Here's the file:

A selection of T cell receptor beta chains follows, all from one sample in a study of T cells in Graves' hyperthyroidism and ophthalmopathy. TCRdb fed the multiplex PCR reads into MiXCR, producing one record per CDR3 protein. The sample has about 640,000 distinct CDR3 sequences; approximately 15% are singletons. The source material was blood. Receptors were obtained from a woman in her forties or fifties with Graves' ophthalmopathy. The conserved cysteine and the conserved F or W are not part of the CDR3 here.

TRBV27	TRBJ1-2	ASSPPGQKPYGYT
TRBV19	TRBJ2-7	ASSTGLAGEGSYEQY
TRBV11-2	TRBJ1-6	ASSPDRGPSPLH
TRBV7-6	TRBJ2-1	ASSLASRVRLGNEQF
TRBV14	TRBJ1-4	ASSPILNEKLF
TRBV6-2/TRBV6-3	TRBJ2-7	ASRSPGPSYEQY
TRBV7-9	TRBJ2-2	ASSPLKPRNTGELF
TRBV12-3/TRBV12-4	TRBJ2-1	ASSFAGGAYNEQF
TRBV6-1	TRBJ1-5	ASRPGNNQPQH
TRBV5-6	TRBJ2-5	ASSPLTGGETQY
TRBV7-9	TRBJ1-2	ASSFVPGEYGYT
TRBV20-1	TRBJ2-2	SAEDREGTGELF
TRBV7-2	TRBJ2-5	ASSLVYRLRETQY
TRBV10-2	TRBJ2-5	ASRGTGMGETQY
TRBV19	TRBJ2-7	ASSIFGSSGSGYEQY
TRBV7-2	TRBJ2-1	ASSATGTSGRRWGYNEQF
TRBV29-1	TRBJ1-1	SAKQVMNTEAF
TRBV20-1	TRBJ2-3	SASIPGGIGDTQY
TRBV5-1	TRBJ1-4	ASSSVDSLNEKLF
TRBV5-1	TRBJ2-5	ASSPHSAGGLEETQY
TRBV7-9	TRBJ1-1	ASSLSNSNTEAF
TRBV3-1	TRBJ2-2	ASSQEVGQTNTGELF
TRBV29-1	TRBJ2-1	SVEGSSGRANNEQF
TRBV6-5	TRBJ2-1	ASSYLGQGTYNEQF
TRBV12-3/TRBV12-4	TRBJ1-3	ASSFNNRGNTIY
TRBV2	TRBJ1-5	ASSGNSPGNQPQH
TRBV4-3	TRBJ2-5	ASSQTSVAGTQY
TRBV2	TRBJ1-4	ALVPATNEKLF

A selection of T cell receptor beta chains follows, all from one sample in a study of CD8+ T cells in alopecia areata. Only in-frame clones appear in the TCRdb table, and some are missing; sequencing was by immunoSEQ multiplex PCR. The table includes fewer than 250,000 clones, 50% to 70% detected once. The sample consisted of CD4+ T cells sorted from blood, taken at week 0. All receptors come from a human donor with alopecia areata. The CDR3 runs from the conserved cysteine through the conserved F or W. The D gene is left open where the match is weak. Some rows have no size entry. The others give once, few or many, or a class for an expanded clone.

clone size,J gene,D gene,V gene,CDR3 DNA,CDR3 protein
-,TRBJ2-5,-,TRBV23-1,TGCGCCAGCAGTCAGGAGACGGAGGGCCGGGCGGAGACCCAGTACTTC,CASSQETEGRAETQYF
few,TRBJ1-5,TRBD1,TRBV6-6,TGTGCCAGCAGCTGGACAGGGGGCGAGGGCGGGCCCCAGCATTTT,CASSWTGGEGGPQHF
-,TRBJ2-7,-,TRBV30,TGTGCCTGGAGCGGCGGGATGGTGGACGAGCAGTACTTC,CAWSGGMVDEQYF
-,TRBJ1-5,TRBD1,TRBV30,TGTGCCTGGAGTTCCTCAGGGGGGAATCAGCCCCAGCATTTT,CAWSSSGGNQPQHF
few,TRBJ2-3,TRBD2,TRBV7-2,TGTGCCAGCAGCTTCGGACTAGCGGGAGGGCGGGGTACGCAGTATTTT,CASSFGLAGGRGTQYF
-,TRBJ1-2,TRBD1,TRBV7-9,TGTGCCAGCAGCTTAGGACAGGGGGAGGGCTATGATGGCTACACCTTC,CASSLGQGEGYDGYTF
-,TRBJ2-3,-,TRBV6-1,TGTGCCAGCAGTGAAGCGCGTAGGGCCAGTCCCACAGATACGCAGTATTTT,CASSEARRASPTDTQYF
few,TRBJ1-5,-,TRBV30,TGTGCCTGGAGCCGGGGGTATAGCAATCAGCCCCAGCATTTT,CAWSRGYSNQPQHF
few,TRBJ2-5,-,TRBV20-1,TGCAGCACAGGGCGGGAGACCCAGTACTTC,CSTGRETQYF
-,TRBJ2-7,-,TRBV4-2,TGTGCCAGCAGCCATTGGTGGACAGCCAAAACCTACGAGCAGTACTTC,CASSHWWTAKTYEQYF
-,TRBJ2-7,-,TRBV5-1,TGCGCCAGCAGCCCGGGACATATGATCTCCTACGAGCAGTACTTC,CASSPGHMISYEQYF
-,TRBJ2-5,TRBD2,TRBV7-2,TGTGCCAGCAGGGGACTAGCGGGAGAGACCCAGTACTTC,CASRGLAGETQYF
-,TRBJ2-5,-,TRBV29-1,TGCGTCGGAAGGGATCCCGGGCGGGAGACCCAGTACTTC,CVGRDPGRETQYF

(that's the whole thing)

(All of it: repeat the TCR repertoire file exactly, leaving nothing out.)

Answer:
A selection of T cell receptor beta chains follows, all from one sample in a study of T cells in Graves' hyperthyroidism and ophthalmopathy. TCRdb fed the multiplex PCR reads into MiXCR, producing one record per CDR3 protein. The sample has about 640,000 distinct CDR3 sequences; approximately 15% are singletons. The source material was blood. Receptors were obtained from a woman in her forties or fifties with Graves' ophthalmopathy. The conserved cysteine and the conserved F or W are not part of the CDR3 here.

TRBV27	TRBJ1-2	ASSPPGQKPYGYT
TRBV19	TRBJ2-7	ASSTGLAGEGSYEQY
TRBV11-2	TRBJ1-6	ASSPDRGPSPLH
TRBV7-6	TRBJ2-1	ASSLASRVRLGNEQF
TRBV14	TRBJ1-4	ASSPILNEKLF
TRBV6-2/TRBV6-3	TRBJ2-7	ASRSPGPSYEQY
TRBV7-9	TRBJ2-2	ASSPLKPRNTGELF
TRBV12-3/TRBV12-4	TRBJ2-1	ASSFAGGAYNEQF
TRBV6-1	TRBJ1-5	ASRPGNNQPQH
TRBV5-6	TRBJ2-5	ASSPLTGGETQY
TRBV7-9	TRBJ1-2	ASSFVPGEYGYT
TRBV20-1	TRBJ2-2	SAEDREGTGELF
TRBV7-2	TRBJ2-5	ASSLVYRLRETQY
TRBV10-2	TRBJ2-5	ASRGTGMGETQY
TRBV19	TRBJ2-7	ASSIFGSSGSGYEQY
TRBV7-2	TRBJ2-1	ASSATGTSGRRWGYNEQF
TRBV29-1	TRBJ1-1	SAKQVMNTEAF
TRBV20-1	TRBJ2-3	SASIPGGIGDTQY
TRBV5-1	TRBJ1-4	ASSSVDSLNEKLF
TRBV5-1	TRBJ2-5	ASSPHSAGGLEETQY
TRBV7-9	TRBJ1-1	ASSLSNSNTEAF
TRBV3-1	TRBJ2-2	ASSQEVGQTNTGELF
TRBV29-1	TRBJ2-1	SVEGSSGRANNEQF
TRBV6-5	TRBJ2-1	ASSYLGQGTYNEQF
TRBV12-3/TRBV12-4	TRBJ1-3	ASSFNNRGNTIY
TRBV2	TRBJ1-5	ASSGNSPGNQPQH
TRBV4-3	TRBJ2-5	ASSQTSVAGTQY
TRBV2	TRBJ1-4	ALVPATNEKLF

A selection of T cell receptor beta chains follows, all from one sample in a study of CD8+ T cells in alopecia areata. Only in-frame clones appear in the TCRdb table, and some are missing; sequencing was by immunoSEQ multiplex PCR. The table includes fewer than 250,000 clones, 50% to 70% detected once. The sample consisted of CD4+ T cells sorted from blood, taken at week 0. All receptors come from a human donor with alopecia areata. The CDR3 runs from the conserved cysteine through the conserved F or W. The D gene is left open where the match is weak. Some rows have no size entry. The others give once, few or many, or a class for an expanded clone.

clone size,J gene,D gene,V gene,CDR3 DNA,CDR3 protein
-,TRBJ2-5,-,TRBV23-1,TGCGCCAGCAGTCAGGAGACGGAGGGCCGGGCGGAGACCCAGTACTTC,CASSQETEGRAETQYF
few,TRBJ1-5,TRBD1,TRBV6-6,TGTGCCAGCAGCTGGACAGGGGGCGAGGGCGGGCCCCAGCATTTT,CASSWTGGEGGPQHF
-,TRBJ2-7,-,TRBV30,TGTGCCTGGAGCGGCGGGATGGTGGACGAGCAGTACTTC,CAWSGGMVDEQYF
-,TRBJ1-5,TRBD1,TRBV30,TGTGCCTGGAGTTCCTCAGGGGGGAATCAGCCCCAGCATTTT,CAWSSSGGNQPQHF
few,TRBJ2-3,TRBD2,TRBV7-2,TGTGCCAGCAGCTTCGGACTAGCGGGAGGGCGGGGTACGCAGTATTTT,CASSFGLAGGRGTQYF
-,TRBJ1-2,TRBD1,TRBV7-9,TGTGCCAGCAGCTTAGGACAGGGGGAGGGCTATGATGGCTACACCTTC,CASSLGQGEGYDGYTF
-,TRBJ2-3,-,TRBV6-1,TGTGCCAGCAGTGAAGCGCGTAGGGCCAGTCCCACAGATACGCAGTATTTT,CASSEARRASPTDTQYF
few,TRBJ1-5,-,TRBV30,TGTGCCTGGAGCCGGGGGTATAGCAATCAGCCCCAGCATTTT,CAWSRGYSNQPQHF
few,TRBJ2-5,-,TRBV20-1,TGCAGCACAGGGCGGGAGACCCAGTACTTC,CSTGRETQYF
-,TRBJ2-7,-,TRBV4-2,TGTGCCAGCAGCCATTGGTGGACAGCCAAAACCTACGAGCAGTACTTC,CASSHWWTAKTYEQYF
-,TRBJ2-7,-,TRBV5-1,TGCGCCAGCAGCCCGGGACATATGATCTCCTACGAGCAGTACTTC,CASSPGHMISYEQYF
-,TRBJ2-5,TRBD2,TRBV7-2,TGTGCCAGCAGGGGACTAGCGGGAGAGACCCAGTACTTC,CASRGLAGETQYF
-,TRBJ2-5,-,TRBV29-1,TGCGTCGGAAGGGATCCCGGGCGGGAGACCCAGTACTTC,CVGRDPGRETQYF